I Don't Transcribe German

Episode 47

Silicon Valley Nazis

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This transcript has been lightly edited for readability.

Hello and welcome to I Don't Speak German, the anti-fascist podcast in which I, Jack Graham, and my friend Daniel Harper have conversations about the far right's conversations. Every episode comes with a big content warning.
Welcome to I Don't Speak German episode 47.
You're hearing my voice, which means that Jack is not here. Normally I would have some snarky comment to make about how he's being lazy, but actually he's just suffering from coronavirus-related issues. I would encourage everyone to go and send him some love on Twitter and donate to his Patreon because he is not doing well... in some complicated ways that I am not at liberty to discuss.
But I do have a wonderful guest who... hopefully we will have a very nice conversation. I am joined by Corey Pein, who is the author of the book Live Work Work Work Die – I believe I have the right number of Works in there – and an amazing journalist and an amazing Twitter follow, who has his own work that he is working on.
We're going to be talking about tech ogliba... ogliopoly – I hate saying that word because I don't know how to pronounce it and fascism and whatever else comes up in this conversation.
So, Corey, welcome to the show.
Thank you for having me, Daniel. You did get the number of Works correct and I don't know how to pronounce that word either. I would just say tech fascism.
It's more concise. Fewer syllables, and I think conveys enough about what the general agenda and philosophy are that I talk about in the book.
Absolutely. I really enjoyed the book and I'm just going... this will be a little bit more of a casual chat, as opposed to the kind of more organized episode that we normally do, because I really just wanted to kind of sit and talk about the book and recommend it to people and get people to buy it.
I sort of... I'll admit I was a little bit skeptical. Sort of like, oh, another book about the tech industry, yadda yadda. A feel like there are a lot of those... almost a kind of gonzo journalism style. Like, oh, I went inside the tech industry and look at what I found.
But I found this one to be really interesting and profound. Particularly in its last sequence. Why don't we just start there and tell people, about the book and about the process by which you came to write it, and what it is.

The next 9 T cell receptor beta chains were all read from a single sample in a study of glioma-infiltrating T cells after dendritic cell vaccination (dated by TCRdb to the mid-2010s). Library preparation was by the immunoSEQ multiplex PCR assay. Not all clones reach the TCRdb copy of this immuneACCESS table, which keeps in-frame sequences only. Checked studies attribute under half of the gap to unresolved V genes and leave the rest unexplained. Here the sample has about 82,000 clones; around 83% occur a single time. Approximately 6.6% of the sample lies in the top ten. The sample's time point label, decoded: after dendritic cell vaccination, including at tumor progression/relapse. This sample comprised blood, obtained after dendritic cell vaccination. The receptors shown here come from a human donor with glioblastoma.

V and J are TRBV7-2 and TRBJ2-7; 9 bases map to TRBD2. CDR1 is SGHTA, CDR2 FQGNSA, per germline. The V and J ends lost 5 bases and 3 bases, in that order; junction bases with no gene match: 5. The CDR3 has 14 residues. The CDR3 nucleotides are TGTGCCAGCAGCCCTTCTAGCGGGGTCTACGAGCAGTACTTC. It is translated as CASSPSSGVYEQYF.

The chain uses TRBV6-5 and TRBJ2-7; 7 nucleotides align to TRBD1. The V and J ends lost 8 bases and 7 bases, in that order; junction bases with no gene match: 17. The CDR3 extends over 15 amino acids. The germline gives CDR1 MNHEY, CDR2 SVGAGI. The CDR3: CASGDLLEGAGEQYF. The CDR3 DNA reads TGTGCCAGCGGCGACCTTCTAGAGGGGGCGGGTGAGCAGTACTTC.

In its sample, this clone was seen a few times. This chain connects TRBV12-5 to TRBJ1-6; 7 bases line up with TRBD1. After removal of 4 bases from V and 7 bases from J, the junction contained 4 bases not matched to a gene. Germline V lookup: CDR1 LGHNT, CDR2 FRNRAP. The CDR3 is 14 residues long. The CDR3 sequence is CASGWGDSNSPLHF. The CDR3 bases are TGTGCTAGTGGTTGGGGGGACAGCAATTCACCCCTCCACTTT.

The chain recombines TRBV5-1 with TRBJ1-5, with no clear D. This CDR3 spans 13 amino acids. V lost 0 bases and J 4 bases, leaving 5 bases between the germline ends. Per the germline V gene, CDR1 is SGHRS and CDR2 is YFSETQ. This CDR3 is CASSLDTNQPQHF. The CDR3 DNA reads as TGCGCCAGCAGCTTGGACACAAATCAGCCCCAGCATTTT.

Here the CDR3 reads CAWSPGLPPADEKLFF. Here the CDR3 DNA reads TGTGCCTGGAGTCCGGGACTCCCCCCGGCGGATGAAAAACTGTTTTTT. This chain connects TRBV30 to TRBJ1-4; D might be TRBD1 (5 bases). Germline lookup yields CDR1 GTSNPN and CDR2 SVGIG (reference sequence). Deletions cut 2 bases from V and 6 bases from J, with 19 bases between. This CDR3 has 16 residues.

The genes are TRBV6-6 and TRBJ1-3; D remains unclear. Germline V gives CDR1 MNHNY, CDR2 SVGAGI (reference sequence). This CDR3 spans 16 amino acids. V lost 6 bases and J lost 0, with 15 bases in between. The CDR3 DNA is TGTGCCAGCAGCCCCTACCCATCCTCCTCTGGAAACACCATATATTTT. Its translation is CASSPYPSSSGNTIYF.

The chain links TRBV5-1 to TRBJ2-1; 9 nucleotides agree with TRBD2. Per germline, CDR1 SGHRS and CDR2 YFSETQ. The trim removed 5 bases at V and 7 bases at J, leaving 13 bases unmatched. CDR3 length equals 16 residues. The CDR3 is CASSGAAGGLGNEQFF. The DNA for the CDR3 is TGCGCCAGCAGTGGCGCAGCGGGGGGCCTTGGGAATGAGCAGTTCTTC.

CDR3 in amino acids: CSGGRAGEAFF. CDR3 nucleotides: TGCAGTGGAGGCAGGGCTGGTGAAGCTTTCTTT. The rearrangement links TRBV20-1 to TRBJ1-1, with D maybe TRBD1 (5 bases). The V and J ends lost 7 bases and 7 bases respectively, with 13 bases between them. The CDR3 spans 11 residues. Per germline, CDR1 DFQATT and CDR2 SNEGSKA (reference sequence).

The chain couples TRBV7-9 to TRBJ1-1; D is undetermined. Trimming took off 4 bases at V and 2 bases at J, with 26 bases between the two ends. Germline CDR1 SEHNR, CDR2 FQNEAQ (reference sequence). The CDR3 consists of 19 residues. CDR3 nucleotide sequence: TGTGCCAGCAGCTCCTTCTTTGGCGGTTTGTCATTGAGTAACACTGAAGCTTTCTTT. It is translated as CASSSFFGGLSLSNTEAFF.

Oh wow. Okay. Thanks for this terribly nice introduction. It's hard –
Can you summarize years of your life in eighteen seconds, Cory?
It would be nice.
It is a hard book to summarize. I mean I think that's maybe why it's not burning the shelves underneath it as people snatch it off. Not saying it did badly, it's just –
It starts of as kind of a Silicon Valley safari in a way?
It's sort of like, oh, I went inside of Silican Valley. And I think that's sort of the selling point but I feel like the book kind of goes to some places that I was not necessarily expecting. I don't know. I don't want to damn you with faint praise.
I feel like the book is very, very good. But I feel like it's not necessarily the book that I thought I was buying... necessarily?
Well I hope that's for the best. Because I really didn't want it to be another tech book. By the time I was even to the point of finishing my reporting and starting to write, I was so sick of everything that had been written about tech and Silicon Valley, and I just wanted nothing to do with this subject... anymore.
In some ways the book is just everything I wanted to say about the tech industry and the politics of it and what it's doing to the economy and I said as much of it as I could fit into a book that got published.
It was sort of pitched as a safari, because that was the easiest way to touch on every aspect of tech that I wanted to approach. And the reason I even wanted to write about it is, I was a career newspaper reporter. I did investigations, mostly for alt-weeklies, for ten or fifteen years. And 2008, you know, there was a recession.
Probably not as bad as the one we're about to experience, now, in 2020. But pretty bad. It hit newspapers pretty hard, because a lot of them relied on short-term credit to make payroll and those were the markets that froze up immediately.
I got laid off and bounced around. Met my wife, which is great, and we moved to London, and I launched a website because that seemed like a good thing to do.
I couldn't help but notice, as all the newspapers sort of collapsed – it was like my whole newspaper career was just one long burning bridge sequence. Or like, if you ever saw that movie, 2012, about the Mayan apocalypse prophecy. John Cusack is basically constantly running away from volcanoes and things sinking into lava, and that's kind of what it felt like to be in newspapers.